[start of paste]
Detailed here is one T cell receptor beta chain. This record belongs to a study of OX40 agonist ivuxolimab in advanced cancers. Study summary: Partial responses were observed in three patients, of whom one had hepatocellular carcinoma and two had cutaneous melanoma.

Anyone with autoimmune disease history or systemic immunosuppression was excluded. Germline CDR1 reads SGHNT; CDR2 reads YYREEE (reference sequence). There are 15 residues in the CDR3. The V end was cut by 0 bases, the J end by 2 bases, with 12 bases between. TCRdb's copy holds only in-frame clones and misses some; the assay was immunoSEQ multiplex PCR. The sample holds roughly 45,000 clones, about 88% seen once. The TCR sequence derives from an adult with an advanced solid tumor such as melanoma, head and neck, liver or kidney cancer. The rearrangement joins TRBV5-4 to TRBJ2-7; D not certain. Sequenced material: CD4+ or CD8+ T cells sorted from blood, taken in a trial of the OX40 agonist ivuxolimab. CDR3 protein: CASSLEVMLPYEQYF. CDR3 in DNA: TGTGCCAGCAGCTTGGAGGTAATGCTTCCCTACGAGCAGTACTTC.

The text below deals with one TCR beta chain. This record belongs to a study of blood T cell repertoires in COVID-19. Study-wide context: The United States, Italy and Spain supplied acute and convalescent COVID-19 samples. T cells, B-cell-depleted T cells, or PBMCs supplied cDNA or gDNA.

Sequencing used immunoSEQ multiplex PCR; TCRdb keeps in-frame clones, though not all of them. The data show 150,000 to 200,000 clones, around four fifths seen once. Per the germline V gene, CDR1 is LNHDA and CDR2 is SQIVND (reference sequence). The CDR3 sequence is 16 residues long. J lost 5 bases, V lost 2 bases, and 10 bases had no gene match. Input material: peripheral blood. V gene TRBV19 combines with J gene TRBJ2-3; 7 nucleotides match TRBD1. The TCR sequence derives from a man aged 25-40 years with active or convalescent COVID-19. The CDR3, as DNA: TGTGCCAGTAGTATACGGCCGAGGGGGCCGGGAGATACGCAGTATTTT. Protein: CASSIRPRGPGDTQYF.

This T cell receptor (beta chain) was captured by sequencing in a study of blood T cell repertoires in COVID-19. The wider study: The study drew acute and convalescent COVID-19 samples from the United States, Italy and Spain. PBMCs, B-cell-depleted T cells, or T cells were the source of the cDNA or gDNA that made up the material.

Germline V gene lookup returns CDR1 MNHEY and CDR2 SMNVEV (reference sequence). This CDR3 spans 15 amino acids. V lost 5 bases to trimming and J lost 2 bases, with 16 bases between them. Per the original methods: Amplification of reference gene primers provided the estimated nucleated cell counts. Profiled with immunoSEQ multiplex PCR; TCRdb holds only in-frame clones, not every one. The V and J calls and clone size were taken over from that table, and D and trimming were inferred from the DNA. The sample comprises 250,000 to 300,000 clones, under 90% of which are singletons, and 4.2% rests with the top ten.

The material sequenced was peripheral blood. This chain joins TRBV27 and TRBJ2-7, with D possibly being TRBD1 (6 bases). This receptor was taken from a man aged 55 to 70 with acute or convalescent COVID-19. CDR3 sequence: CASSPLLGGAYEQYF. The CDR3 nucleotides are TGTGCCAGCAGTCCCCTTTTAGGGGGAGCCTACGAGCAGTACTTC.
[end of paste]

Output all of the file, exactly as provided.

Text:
Detailed here is one T cell receptor beta chain. This record belongs to a study of OX40 agonist ivuxolimab in advanced cancers. Study summary: Partial responses were observed in three patients, of whom one had hepatocellular carcinoma and two had cutaneous melanoma.

Anyone with autoimmune disease history or systemic immunosuppression was excluded. Germline CDR1 reads SGHNT; CDR2 reads YYREEE (reference sequence). There are 15 residues in the CDR3. The V end was cut by 0 bases, the J end by 2 bases, with 12 bases between. TCRdb's copy holds only in-frame clones and misses some; the assay was immunoSEQ multiplex PCR. The sample holds roughly 45,000 clones, about 88% seen once. The TCR sequence derives from an adult with an advanced solid tumor such as melanoma, head and neck, liver or kidney cancer. The rearrangement joins TRBV5-4 to TRBJ2-7; D not certain. Sequenced material: CD4+ or CD8+ T cells sorted from blood, taken in a trial of the OX40 agonist ivuxolimab. CDR3 protein: CASSLEVMLPYEQYF. CDR3 in DNA: TGTGCCAGCAGCTTGGAGGTAATGCTTCCCTACGAGCAGTACTTC.

The text below deals with one TCR beta chain. This record belongs to a study of blood T cell repertoires in COVID-19. Study-wide context: The United States, Italy and Spain supplied acute and convalescent COVID-19 samples. T cells, B-cell-depleted T cells, or PBMCs supplied cDNA or gDNA.

Sequencing used immunoSEQ multiplex PCR; TCRdb keeps in-frame clones, though not all of them. The data show 150,000 to 200,000 clones, around four fifths seen once. Per the germline V gene, CDR1 is LNHDA and CDR2 is SQIVND (reference sequence). The CDR3 sequence is 16 residues long. J lost 5 bases, V lost 2 bases, and 10 bases had no gene match. Input material: peripheral blood. V gene TRBV19 combines with J gene TRBJ2-3; 7 nucleotides match TRBD1. The TCR sequence derives from a man aged 25-40 years with active or convalescent COVID-19. The CDR3, as DNA: TGTGCCAGTAGTATACGGCCGAGGGGGCCGGGAGATACGCAGTATTTT. Protein: CASSIRPRGPGDTQYF.

This T cell receptor (beta chain) was captured by sequencing in a study of blood T cell repertoires in COVID-19. The wider study: The study drew acute and convalescent COVID-19 samples from the United States, Italy and Spain. PBMCs, B-cell-depleted T cells, or T cells were the source of the cDNA or gDNA that made up the material.

Germline V gene lookup returns CDR1 MNHEY and CDR2 SMNVEV (reference sequence). This CDR3 spans 15 amino acids. V lost 5 bases to trimming and J lost 2 bases, with 16 bases between them. Per the original methods: Amplification of reference gene primers provided the estimated nucleated cell counts. Profiled with immunoSEQ multiplex PCR; TCRdb holds only in-frame clones, not every one. The V and J calls and clone size were taken over from that table, and D and trimming were inferred from the DNA. The sample comprises 250,000 to 300,000 clones, under 90% of which are singletons, and 4.2% rests with the top ten.

The material sequenced was peripheral blood. This chain joins TRBV27 and TRBJ2-7, with D possibly being TRBD1 (6 bases). This receptor was taken from a man aged 55 to 70 with acute or convalescent COVID-19. CDR3 sequence: CASSPLLGGAYEQYF. The CDR3 nucleotides are TGTGCCAGCAGTCCCCTTTTAGGGGGAGCCTACGAGCAGTACTTC.